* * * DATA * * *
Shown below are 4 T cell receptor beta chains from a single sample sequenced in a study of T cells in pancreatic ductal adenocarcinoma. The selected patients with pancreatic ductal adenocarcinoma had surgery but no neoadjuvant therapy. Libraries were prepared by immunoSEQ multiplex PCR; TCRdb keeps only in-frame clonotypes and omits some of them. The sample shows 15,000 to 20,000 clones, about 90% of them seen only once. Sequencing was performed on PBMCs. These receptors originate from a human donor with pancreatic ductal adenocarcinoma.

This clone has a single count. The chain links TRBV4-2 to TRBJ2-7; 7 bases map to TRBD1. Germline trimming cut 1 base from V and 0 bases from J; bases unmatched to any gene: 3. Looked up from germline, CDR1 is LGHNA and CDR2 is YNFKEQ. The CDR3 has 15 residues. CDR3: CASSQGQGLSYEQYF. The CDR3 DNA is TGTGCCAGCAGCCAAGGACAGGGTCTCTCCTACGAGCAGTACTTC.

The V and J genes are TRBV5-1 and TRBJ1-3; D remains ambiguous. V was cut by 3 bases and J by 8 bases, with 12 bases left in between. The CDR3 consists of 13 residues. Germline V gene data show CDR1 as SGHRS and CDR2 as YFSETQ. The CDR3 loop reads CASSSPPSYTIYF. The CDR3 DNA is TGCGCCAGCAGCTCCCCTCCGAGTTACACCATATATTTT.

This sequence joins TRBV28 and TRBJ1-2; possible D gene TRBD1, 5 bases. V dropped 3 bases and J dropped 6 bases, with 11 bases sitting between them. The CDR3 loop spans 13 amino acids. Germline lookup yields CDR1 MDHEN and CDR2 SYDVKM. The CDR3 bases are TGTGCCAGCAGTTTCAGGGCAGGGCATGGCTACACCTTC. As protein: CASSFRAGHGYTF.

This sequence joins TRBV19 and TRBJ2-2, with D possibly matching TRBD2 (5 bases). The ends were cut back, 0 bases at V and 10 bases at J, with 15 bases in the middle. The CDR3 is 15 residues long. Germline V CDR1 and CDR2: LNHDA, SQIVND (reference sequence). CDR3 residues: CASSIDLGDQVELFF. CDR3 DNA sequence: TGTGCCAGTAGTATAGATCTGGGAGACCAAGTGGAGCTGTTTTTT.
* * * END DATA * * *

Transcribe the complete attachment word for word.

Shown below are 4 T cell receptor beta chains from a single sample sequenced in a study of T cells in pancreatic ductal adenocarcinoma. The selected patients with pancreatic ductal adenocarcinoma had surgery but no neoadjuvant therapy. Libraries were prepared by immunoSEQ multiplex PCR; TCRdb keeps only in-frame clonotypes and omits some of them. The sample shows 15,000 to 20,000 clones, about 90% of them seen only once. Sequencing was performed on PBMCs. These receptors originate from a human donor with pancreatic ductal adenocarcinoma.

This clone has a single count. The chain links TRBV4-2 to TRBJ2-7; 7 bases map to TRBD1. Germline trimming cut 1 base from V and 0 bases from J; bases unmatched to any gene: 3. Looked up from germline, CDR1 is LGHNA and CDR2 is YNFKEQ. The CDR3 has 15 residues. CDR3: CASSQGQGLSYEQYF. The CDR3 DNA is TGTGCCAGCAGCCAAGGACAGGGTCTCTCCTACGAGCAGTACTTC.

The V and J genes are TRBV5-1 and TRBJ1-3; D remains ambiguous. V was cut by 3 bases and J by 8 bases, with 12 bases left in between. The CDR3 consists of 13 residues. Germline V gene data show CDR1 as SGHRS and CDR2 as YFSETQ. The CDR3 loop reads CASSSPPSYTIYF. The CDR3 DNA is TGCGCCAGCAGCTCCCCTCCGAGTTACACCATATATTTT.

This sequence joins TRBV28 and TRBJ1-2; possible D gene TRBD1, 5 bases. V dropped 3 bases and J dropped 6 bases, with 11 bases sitting between them. The CDR3 loop spans 13 amino acids. Germline lookup yields CDR1 MDHEN and CDR2 SYDVKM. The CDR3 bases are TGTGCCAGCAGTTTCAGGGCAGGGCATGGCTACACCTTC. As protein: CASSFRAGHGYTF.

This sequence joins TRBV19 and TRBJ2-2, with D possibly matching TRBD2 (5 bases). The ends were cut back, 0 bases at V and 10 bases at J, with 15 bases in the middle. The CDR3 is 15 residues long. Germline V CDR1 and CDR2: LNHDA, SQIVND (reference sequence). CDR3 residues: CASSIDLGDQVELFF. CDR3 DNA sequence: TGTGCCAGTAGTATAGATCTGGGAGACCAAGTGGAGCTGTTTTTT.